Diane Meier, M.D.

Nursing homes are under mounting pressure to improve quality of care. The Centers for Medicare & Medicaid Services last year introduced new quality measures that hold nursing homes accountable for preventing or reducing hospital readmissions or emergency department visits for short-stay residents. This year, CMS is designing a value-based purchasing program for skilled nursing facilities, which will adjust reimbursement rates based on the quality of care they deliver. The program is scheduled for launch in 2019. As nursing homes work to adapt to the new payment and quality landscape, one compelling solution is to integrate palliative care, a form of person-centered interdisciplinary care focused on quality of life for the seriously ill.

Nursing homes have unique challenges in a value-driven payment system. Inadequate funding and resources, particularly in long-term care, are barriers to introducing new training and services. Nursing home residents, by definition, are typically functionally and often cognitively impaired. They also have multiple comorbidities and high prevalence of chronic pain and other distressing symptoms. High levels of pain from arthritis and skin wounds are commonplace, yet there still are no truly safe and effective analgesics available for this vulnerable population. Many residents no longer have cognitive capacity to participate in advance care planning and family members may not be prepared to serve as surrogates. When palliative care is available, it is usually limited to residents very near the end of their lives when they become eligible for hospice. As a result of these factors, as well as significant staffing and regulatory constraints, residents often experience repeated hospitalizations and burdensome care transitions..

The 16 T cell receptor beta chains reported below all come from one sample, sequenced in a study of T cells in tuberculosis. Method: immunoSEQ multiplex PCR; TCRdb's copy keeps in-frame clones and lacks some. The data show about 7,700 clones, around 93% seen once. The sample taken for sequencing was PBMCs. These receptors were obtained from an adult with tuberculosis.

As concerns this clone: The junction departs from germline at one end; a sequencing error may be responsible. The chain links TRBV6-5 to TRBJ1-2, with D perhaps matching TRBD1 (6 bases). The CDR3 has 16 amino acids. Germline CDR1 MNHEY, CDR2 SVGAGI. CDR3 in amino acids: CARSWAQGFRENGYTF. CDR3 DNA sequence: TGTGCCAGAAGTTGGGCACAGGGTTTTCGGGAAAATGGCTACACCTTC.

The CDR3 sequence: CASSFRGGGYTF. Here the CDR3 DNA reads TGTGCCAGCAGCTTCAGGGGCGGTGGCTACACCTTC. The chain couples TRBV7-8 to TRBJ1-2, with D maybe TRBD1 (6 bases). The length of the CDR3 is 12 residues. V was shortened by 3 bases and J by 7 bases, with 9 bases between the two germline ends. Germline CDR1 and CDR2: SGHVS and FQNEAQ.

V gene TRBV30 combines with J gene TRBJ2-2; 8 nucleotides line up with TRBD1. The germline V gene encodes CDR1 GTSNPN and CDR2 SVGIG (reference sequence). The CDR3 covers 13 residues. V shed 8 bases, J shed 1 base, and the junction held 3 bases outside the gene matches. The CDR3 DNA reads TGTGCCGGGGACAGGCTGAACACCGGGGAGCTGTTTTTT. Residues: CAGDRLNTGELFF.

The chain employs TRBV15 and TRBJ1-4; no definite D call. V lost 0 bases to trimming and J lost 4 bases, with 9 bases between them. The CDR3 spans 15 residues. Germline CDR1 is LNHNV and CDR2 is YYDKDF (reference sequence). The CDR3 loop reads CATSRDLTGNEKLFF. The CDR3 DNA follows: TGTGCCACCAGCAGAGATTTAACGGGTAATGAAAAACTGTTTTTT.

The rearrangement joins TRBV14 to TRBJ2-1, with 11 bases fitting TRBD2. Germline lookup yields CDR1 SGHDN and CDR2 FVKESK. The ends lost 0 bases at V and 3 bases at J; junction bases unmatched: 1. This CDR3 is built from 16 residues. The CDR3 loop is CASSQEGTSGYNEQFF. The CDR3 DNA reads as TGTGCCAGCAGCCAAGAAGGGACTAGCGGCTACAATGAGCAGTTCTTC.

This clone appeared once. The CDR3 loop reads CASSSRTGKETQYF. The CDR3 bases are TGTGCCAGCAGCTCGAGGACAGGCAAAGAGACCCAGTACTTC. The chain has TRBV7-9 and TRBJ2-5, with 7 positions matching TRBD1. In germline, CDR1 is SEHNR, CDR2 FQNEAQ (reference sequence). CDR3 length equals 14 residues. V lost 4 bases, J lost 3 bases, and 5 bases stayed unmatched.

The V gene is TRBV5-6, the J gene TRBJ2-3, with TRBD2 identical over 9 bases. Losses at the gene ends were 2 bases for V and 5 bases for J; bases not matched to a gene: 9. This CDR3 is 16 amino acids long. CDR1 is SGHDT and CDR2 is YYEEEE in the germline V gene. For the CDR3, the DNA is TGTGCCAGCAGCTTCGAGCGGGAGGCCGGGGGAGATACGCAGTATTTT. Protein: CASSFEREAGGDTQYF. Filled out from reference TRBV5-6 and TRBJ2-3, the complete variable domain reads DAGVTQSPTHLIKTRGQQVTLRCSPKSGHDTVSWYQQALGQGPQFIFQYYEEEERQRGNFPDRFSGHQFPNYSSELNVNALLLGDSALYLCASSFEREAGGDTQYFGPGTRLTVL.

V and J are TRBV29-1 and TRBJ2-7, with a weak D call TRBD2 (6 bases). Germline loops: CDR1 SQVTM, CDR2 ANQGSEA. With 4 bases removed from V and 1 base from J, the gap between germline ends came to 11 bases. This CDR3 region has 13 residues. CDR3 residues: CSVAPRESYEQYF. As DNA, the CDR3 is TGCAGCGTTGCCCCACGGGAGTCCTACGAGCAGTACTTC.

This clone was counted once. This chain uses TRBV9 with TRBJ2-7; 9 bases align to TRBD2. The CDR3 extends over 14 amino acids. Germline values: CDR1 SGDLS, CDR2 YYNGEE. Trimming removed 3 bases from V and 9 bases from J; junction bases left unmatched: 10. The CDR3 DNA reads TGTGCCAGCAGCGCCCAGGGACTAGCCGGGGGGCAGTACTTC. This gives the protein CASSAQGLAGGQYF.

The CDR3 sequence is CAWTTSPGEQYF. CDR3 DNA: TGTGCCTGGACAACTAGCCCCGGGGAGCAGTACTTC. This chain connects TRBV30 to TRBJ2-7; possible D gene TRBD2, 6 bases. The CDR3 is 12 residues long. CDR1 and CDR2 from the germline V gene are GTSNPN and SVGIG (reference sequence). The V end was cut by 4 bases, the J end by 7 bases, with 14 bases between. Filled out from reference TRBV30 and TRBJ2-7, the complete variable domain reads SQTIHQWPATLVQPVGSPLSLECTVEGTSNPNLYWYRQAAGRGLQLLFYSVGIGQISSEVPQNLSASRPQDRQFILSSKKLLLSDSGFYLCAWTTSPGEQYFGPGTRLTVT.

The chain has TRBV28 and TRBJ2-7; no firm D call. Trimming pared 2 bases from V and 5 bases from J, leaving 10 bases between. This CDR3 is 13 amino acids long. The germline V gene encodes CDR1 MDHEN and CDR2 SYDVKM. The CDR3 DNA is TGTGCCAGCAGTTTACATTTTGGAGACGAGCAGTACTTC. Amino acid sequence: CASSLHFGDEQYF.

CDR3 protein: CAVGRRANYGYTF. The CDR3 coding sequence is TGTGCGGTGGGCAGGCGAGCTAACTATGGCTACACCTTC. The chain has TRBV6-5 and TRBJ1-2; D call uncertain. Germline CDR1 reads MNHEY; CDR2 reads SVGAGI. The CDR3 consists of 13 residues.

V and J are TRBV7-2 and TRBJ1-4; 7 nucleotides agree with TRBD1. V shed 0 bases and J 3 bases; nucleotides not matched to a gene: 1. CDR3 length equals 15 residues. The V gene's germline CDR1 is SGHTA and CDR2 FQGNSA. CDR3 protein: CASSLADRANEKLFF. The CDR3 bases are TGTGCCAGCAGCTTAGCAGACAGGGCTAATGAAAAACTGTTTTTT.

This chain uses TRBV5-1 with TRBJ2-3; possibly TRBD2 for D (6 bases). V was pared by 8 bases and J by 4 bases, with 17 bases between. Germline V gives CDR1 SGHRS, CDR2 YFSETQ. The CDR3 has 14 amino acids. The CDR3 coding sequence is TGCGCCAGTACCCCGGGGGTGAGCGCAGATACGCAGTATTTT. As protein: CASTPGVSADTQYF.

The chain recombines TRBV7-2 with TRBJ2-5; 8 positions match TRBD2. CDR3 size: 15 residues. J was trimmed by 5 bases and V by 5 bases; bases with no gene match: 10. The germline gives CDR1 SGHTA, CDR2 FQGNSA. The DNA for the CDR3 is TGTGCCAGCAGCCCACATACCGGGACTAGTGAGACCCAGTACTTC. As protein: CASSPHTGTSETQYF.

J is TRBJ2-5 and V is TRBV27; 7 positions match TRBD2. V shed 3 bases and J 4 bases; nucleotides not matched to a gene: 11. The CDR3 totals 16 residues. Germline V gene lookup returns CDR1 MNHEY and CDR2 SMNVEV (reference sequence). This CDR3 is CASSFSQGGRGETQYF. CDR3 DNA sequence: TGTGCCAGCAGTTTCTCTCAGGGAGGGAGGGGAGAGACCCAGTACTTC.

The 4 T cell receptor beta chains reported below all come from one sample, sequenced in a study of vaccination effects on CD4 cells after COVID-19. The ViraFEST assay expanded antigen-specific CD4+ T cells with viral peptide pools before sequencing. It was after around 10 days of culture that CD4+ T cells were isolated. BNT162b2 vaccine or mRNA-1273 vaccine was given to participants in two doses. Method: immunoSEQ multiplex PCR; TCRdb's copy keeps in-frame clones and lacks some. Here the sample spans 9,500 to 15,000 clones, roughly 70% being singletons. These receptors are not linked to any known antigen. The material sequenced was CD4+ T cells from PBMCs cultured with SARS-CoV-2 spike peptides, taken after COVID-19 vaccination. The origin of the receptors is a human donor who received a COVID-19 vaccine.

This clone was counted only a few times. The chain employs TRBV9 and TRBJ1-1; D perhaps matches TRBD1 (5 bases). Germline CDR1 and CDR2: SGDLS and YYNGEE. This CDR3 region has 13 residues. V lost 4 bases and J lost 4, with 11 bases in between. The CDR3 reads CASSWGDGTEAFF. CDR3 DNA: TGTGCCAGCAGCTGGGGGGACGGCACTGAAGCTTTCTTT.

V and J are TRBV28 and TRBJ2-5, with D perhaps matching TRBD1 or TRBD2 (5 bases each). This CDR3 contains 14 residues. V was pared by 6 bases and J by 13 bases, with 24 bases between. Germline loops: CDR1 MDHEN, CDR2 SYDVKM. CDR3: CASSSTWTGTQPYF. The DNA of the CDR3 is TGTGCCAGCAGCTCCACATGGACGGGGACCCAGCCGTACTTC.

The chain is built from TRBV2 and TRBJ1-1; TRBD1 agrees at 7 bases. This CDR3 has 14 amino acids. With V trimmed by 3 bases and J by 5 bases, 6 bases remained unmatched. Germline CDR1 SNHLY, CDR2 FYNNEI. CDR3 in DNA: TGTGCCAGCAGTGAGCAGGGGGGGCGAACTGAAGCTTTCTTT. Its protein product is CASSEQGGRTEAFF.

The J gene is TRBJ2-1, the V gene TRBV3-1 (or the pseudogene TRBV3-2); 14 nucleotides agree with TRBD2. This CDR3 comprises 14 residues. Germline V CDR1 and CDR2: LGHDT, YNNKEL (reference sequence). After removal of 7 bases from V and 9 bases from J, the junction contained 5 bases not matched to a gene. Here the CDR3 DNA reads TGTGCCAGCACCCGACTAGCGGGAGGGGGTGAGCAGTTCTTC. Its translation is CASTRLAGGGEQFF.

In a recent study of nearly half a million people with advanced dementia who died in a nursing home, almost 20% underwent a hospital transfer in their last three months of life. More than 11% had a healthcare transition in the last three days of life, 2.7% were discharged from a hospital to a different nursing home, and 8.1% had multiple hospital stays in their last three months of life. These burdensome transitions were associated with a much higher risk of feeding tubes, intensive care unit stays, development of pressure ulcers and hospice referrals less than three days before death.

The same study found that 96% of family members of nursing home residents with advanced dementia think that comfort and quality of life should be the highest priority for care (Pedro Gozalo et al, N Engl J Med 2011; 365:1212-1221).

Palliative care is specialized medical care for people living with serious illness. It provides relief from symptoms and distress, addresses resident and family needs for communication and coordination and offers guidance in making treatment decisions that are aligned with the life priorities of residents. In multiple studies – including some conducted in nursing homes – palliative care has been shown to reduce pain and other symptoms, reduce depression and anxiety and avert symptom crises and their associated emergency department and hospital stays. It may even prolong life by protecting patients from the many risks of hospitalization. These elements all contribute to improvements in quality and reductions in acute care utilization.

Importantly, palliative care can be delivered at the same time as life-prolonging disease treatment, with eligibility for palliative care dependent on need, not on prognosis. This is unlike hospice care – the current dominant model of care for seriously ill nursing home residents. In contrast, palliative care is appropriate for anyone who is suffering or at risk of preventable crises. It should be available in nursing homes based on resident need, no matter how long they are expected to live.